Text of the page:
The Falcon and the Winter Soldier: A Good First Impression

By Diego Caceres, Staff Writer

With the very recent conclusion of WandaVision, fans of the MCU are craving more, wondering when they can get their hands on anything Marvel-related. Luckily, Marvel has dropped their newest show, The Falcon and the Winter Soldier, and it landed with a good start (spoilers ahead).


From hearing the premise, skepticism arose in me. Based on previous films, Sam and Bucky fail to interest me. They are two throw-away characters overshadowed because of their lack of screen time. I found Bucky’s story uninteresting, and I only remember Falcon appearing in Ant-Man for a few seconds. The show seeks to address this and wastes no time fixing it.


The first two episodes of The Falcon and the Winter Soldier are great. Knowing that most audiences could care less about Sam and Bucky, the writers try their hardest to intrigue the viewer. Sam faces personal challenges that feel very real. His financial state and relationship with his sister add a sense of depth that he greatly needed. This side to him never gets a chance to shine in the films. The writers also give Bucky time to shine. His therapy sessions (although cliched) offer a greater understanding of his inner workings. He can be hostile, but he is also lonely. He has committed crimes against his will, but he is doing his best to make up for them. One of the best moments in the first episode is when the show reveals that the only reason Bucky is friendly to one of the characters is to atone for his past actions.


Not only do the characters work, but the story does as well. Although painfully generic, the story does enough to keep the viewer engaged. The introduction of the new Captain America was a pleasant surprise and acted as a great cliffhanger. In the next episode, John Walker is introduced and given realistic motivations behind fulfilling this new role. Making a good first impression and doing his best to be Captain America drives him to be so cold against Sam and Bucky, considering they act as a possible roadblock to these goals. These character dynamics are what make up for the story.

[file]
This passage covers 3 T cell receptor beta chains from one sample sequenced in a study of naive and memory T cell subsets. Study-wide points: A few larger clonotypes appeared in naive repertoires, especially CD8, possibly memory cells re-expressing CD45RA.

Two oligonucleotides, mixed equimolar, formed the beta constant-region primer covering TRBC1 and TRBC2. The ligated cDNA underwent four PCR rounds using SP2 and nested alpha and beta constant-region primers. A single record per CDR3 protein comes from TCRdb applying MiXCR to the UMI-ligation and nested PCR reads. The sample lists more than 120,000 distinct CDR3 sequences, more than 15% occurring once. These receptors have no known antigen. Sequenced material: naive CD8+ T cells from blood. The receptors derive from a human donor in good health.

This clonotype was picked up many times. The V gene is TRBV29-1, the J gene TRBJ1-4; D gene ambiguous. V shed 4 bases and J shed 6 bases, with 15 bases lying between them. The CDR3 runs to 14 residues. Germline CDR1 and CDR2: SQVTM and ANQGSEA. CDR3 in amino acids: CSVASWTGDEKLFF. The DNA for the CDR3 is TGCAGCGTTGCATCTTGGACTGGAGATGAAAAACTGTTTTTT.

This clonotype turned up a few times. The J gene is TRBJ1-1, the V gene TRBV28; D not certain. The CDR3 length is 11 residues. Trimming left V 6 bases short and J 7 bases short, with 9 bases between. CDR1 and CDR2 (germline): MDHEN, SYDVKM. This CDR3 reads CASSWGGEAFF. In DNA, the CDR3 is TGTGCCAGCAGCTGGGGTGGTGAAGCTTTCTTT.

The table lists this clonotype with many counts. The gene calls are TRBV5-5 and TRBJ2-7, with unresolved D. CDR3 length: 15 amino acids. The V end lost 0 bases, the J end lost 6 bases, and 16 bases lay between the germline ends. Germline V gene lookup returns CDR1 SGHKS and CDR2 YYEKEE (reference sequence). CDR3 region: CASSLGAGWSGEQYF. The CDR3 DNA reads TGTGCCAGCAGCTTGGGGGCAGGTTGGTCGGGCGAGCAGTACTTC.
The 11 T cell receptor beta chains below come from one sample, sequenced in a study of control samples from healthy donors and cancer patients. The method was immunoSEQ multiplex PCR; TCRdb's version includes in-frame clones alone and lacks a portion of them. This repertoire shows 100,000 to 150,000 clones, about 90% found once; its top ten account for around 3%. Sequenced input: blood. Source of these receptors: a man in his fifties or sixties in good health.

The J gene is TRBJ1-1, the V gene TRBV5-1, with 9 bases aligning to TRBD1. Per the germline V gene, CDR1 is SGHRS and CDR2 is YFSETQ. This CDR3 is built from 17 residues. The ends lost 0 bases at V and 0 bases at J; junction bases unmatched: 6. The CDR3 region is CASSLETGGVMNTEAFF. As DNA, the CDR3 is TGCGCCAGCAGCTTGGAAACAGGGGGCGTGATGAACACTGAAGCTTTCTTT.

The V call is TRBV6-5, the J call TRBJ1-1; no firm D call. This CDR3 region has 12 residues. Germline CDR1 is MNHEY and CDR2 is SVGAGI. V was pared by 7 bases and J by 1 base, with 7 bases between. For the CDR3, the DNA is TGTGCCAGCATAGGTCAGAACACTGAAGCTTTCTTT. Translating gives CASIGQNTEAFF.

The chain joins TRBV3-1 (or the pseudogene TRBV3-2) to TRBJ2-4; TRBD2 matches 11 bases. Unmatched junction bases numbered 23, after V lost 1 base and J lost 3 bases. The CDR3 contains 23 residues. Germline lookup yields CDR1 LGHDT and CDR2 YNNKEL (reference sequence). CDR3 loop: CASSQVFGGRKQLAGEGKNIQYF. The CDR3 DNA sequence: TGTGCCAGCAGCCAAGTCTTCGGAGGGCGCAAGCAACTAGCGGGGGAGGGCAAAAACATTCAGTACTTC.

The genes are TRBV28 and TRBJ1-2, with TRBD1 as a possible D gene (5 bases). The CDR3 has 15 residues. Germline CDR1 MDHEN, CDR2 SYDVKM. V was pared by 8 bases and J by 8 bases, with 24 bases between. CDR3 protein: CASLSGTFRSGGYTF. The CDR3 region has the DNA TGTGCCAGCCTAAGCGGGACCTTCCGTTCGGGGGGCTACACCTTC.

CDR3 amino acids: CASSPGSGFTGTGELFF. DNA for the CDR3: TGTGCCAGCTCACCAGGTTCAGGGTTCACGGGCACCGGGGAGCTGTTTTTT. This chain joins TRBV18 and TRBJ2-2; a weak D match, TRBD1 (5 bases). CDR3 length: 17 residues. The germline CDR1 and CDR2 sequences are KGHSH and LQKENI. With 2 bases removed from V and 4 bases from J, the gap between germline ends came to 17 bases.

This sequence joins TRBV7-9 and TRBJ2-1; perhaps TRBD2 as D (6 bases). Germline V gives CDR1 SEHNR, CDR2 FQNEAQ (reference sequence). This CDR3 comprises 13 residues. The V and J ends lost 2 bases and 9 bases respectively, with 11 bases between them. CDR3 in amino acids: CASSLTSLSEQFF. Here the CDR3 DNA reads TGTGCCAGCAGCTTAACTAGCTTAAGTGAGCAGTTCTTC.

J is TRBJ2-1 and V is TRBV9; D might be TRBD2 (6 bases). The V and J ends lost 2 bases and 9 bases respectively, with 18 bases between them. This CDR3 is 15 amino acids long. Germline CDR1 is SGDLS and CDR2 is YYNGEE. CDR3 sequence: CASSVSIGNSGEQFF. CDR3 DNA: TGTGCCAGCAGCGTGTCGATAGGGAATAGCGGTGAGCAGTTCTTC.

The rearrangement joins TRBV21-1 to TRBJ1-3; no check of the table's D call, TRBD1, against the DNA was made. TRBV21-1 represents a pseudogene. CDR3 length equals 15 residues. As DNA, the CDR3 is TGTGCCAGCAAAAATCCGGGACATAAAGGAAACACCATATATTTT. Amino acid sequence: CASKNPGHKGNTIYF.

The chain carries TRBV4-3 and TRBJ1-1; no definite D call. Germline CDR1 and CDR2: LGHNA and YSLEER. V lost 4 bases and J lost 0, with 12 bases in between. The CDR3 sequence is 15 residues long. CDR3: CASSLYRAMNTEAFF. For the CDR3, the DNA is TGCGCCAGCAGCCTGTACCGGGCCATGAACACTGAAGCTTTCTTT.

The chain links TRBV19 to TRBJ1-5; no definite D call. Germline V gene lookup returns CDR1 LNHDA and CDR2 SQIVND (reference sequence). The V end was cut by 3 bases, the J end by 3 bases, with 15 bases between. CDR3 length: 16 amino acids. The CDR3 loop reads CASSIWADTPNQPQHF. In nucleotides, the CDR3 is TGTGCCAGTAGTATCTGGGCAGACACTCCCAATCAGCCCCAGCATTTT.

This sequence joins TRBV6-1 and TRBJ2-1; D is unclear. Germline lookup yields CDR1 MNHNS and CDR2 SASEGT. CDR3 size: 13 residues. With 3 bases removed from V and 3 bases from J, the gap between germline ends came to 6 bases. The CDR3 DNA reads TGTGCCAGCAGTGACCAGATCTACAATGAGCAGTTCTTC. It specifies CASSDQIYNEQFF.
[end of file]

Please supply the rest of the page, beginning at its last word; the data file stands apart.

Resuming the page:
The chemistry between Sam and Bucky is what drives the show. Seeing them bicker and argue is very entertaining, but at the same time, their relationship feels forced. The show tries to do so many things yet does them in the least subtle way possible. Instead of showing the audience the daunting pressure John Walker feels in becoming the new Captain America, he says it out loud to a random side character. Instead of showing what happened during “the blip,” the main villain flat out tells her buddies (when they already know since they are willing to put their life on the line to fight for it). Even the hints at racial injustice feel ham-fisted.


In one scene, an officer questions Sam and asks for his ID, clearly an instance of racial prejudice. This instance feels forced. Moments before, the writers included a quiet conversation between Sam and a young boy. The boy calls Sam “The Black Falcon,” and Sam clarifies that he is just “Falcon.” This conversation is far better.


The lack of unsubtly stems from the show’s underlying issue: it is very “Marvel.”


By this, I mean that the show is militaristic, grey, and leaves out any subtlety in hopes of appealing to the general audience. The reason I appreciate WandaVision is because it tried something new. Every episode was exciting, colorful, and full of charm, whereas The Falcon and the Winter Soldier feels like Marvel’s generic product that I have seen countless times.


Considering this is solely based on the first two episodes, there are opportunities for improvement. Only time will tell if the show decides to alter its course.